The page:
Delivering signs for nature sites

Grande Riviere Reforestation Group members aid Forestry Division staff with sign installation at Homard Trace, on the north western boundary of the Matura National Park. -
Grande Riviere Reforestation Group members aid Forestry Division staff with sign installation at Homard Trace, on the north western boundary of the Matura National Park. -


Food and Agriculture Organization

VISITORS and even local sightseers can at times find themselves lost or uncertain about the location, name or information about a nature site when traversing the country.

For the past four years, the United Nations’ Food and Agriculture Organization (FAO/UN), while contracted by the TT Government, has partnered with several forestry sector stakeholders to improve forest and protected area management; building public awareness and education has been a main mechanism.

Six protected areas were selected to pilot these improvements and key studies were conducted. One of the early studies, the Knowledge, Attitudes and Practices Survey revealed that many people living near the forests have little or no awareness about these protected areas, said a media release from Food and Agriculture Organization (FAO). Based on this evidence, a key decision was made to prioritise the design and erection of signs at strategic locations in and around the Protected Areas (PAs).

Delivering the message

The sign designs were guided by varying considerations. They were designed with a purpose, to be informative to viewers on little known facts, educating and expanding on the values of the PA and its connection with people's lives. With a main focus on conservation, these signs also make a call to action and conscience, to cease adverse practises in PAs. These messages were kept clear, concise, correct, credible and comprehensive.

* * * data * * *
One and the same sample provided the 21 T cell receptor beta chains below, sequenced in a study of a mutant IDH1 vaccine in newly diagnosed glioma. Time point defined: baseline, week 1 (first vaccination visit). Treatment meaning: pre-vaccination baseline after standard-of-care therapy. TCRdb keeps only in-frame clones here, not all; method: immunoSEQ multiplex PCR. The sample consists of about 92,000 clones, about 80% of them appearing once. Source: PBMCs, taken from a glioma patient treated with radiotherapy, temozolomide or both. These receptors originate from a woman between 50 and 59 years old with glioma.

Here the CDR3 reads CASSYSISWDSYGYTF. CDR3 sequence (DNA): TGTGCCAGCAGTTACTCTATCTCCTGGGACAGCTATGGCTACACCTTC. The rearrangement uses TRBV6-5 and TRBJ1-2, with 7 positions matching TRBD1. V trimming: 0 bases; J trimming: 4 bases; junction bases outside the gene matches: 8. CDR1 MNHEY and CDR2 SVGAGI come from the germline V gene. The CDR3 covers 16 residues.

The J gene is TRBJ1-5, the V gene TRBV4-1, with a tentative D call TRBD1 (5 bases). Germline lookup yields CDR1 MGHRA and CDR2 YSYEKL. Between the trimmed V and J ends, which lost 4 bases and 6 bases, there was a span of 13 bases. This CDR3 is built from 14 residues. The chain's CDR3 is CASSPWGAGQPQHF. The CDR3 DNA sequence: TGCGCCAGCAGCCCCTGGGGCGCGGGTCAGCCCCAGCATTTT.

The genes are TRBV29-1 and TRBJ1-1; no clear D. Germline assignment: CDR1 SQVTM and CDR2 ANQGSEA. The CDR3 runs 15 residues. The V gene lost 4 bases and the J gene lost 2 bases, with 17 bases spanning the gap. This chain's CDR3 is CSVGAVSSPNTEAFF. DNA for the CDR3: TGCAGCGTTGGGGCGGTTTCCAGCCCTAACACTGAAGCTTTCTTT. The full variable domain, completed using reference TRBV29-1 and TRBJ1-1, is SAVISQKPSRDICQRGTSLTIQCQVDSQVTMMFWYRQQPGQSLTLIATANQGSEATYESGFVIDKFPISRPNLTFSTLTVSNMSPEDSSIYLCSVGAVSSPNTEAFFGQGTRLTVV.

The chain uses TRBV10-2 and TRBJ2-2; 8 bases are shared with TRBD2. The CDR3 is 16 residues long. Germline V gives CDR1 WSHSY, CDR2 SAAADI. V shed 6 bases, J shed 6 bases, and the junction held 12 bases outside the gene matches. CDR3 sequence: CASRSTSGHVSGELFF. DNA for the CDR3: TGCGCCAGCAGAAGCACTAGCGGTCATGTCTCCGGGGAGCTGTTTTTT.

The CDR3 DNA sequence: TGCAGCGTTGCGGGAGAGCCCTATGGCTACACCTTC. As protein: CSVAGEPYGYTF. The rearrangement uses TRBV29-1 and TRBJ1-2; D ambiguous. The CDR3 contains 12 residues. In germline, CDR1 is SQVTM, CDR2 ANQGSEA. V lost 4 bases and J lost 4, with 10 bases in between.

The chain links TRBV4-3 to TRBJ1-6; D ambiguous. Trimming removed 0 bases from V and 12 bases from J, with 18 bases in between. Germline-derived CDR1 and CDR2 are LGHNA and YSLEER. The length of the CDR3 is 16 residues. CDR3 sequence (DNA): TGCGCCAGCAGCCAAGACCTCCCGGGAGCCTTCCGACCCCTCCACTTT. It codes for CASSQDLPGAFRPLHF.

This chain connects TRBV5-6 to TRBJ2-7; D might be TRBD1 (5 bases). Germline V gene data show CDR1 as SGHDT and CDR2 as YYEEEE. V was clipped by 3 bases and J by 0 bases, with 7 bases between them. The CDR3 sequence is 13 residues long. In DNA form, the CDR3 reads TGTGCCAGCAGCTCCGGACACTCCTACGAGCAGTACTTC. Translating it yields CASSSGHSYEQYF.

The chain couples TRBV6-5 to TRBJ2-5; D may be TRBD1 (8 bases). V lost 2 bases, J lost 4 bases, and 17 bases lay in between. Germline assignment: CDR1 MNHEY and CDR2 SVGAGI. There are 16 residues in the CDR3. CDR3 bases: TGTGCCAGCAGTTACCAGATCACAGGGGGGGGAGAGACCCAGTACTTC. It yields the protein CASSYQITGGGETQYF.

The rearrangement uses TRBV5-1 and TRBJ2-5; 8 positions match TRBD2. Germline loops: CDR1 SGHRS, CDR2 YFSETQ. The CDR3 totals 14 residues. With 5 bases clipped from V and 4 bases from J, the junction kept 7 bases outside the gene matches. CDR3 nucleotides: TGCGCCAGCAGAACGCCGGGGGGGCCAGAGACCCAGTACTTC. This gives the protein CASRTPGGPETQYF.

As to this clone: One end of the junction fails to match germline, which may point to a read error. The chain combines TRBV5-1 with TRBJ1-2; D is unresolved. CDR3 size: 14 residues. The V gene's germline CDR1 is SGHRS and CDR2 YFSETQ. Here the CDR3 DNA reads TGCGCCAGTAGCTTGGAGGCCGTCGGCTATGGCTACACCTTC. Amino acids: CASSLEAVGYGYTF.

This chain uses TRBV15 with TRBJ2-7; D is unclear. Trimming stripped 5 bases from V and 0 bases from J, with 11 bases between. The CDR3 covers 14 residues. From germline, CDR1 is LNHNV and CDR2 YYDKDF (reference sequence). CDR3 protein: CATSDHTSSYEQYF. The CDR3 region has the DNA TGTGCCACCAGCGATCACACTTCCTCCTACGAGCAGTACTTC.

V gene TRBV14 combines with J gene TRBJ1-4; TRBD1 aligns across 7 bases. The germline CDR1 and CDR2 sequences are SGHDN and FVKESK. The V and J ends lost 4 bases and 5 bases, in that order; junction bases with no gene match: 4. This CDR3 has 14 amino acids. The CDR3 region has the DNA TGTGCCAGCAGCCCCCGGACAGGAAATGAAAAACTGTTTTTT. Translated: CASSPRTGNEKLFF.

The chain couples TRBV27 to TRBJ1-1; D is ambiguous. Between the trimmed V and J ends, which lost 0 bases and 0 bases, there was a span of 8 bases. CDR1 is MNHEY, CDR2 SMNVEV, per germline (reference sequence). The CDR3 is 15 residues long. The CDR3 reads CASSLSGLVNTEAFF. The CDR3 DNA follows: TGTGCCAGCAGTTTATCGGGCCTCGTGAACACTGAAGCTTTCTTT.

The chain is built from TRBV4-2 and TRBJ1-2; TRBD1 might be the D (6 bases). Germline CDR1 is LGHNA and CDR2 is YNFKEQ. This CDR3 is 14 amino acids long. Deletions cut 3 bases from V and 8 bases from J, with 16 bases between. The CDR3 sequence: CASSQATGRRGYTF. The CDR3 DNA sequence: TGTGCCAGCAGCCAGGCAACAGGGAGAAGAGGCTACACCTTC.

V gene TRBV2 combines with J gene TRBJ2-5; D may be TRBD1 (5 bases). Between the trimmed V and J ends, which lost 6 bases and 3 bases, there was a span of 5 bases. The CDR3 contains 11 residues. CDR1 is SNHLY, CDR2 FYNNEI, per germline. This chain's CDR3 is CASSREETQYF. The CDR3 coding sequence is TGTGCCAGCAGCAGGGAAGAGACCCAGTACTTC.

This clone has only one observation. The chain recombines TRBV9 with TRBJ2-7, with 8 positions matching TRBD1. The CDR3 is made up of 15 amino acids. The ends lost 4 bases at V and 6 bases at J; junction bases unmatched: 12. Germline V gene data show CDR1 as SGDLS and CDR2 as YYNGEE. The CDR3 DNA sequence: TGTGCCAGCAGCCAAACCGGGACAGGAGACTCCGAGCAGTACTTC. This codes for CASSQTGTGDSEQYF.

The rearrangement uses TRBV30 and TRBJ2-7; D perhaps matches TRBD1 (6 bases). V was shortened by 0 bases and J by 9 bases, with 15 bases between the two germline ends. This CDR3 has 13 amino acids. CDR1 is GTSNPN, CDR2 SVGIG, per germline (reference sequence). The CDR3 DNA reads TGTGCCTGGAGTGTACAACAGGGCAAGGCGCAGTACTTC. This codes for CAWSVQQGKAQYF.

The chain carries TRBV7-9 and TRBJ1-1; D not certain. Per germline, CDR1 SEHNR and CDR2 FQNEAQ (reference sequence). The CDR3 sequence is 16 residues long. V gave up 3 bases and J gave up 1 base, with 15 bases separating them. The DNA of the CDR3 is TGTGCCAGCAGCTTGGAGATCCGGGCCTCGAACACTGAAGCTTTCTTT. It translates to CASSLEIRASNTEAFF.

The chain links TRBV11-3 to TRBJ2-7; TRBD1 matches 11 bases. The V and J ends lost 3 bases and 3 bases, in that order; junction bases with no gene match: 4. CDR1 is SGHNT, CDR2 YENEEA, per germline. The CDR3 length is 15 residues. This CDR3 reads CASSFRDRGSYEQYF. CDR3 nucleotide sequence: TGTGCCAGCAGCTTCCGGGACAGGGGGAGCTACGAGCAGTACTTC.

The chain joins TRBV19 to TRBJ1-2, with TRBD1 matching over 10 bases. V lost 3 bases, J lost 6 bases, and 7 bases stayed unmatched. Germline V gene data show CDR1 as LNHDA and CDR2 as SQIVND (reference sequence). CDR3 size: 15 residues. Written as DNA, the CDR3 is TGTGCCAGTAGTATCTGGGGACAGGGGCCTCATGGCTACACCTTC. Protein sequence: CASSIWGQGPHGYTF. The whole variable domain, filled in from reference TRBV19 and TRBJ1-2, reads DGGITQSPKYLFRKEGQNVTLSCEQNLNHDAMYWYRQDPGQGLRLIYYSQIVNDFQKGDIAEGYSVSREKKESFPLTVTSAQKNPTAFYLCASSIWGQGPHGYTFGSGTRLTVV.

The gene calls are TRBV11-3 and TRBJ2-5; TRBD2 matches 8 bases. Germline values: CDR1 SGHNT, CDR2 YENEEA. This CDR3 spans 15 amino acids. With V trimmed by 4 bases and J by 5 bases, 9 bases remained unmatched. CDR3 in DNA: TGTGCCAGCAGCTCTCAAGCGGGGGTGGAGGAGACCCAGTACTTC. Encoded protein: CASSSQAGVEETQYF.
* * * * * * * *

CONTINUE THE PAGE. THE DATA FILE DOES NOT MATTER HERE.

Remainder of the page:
The strategic placement of signs was carefully considered. It was decided that the main signs be placed at major entry points to the PA, inform about the key assets of site, and educational signs positioned in the hubs of surrounding communities. Signs are to be introduced along key segments of the PA boundary where conflicts occur.

One of the main signs at Monte Video Zagaya Road, near the Matura National Park.

Recognising the importance of colour and its appeal to visual senses, the colour green predominated on main signs to maintain an eco-friendly vibe and nature-based perspective. Yellow, a bright and attractive colour, was used on educational signs, and red, was used on boundary signs, conveying a sense of urgency and danger.

Community involvement

The development of the signs has drawn from a community that extends beyond the boundaries of the PA and its local residents. This was accomplished by using a participatory stakeholder approach early in the process. Teams led by members of Subcommittees comprised of representatives of Government and non-Governmental organizations brainstormed the approach through the stages of determining needs, to designing and positioning in the field. This culture of cooperation is expected to continue with the maintenance of the signs.

Improving Forest and Protected Area Management in Trinidad and Tobago is a four-year project being implemented by the Food and Agriculture Organization of the United Nations for the TT Government. Funding was provided by the government, FAO/UN, the EU and the GEF. For more info: To learn more about our local forest and protected areas, visit:


"Delivering signs for nature sites"

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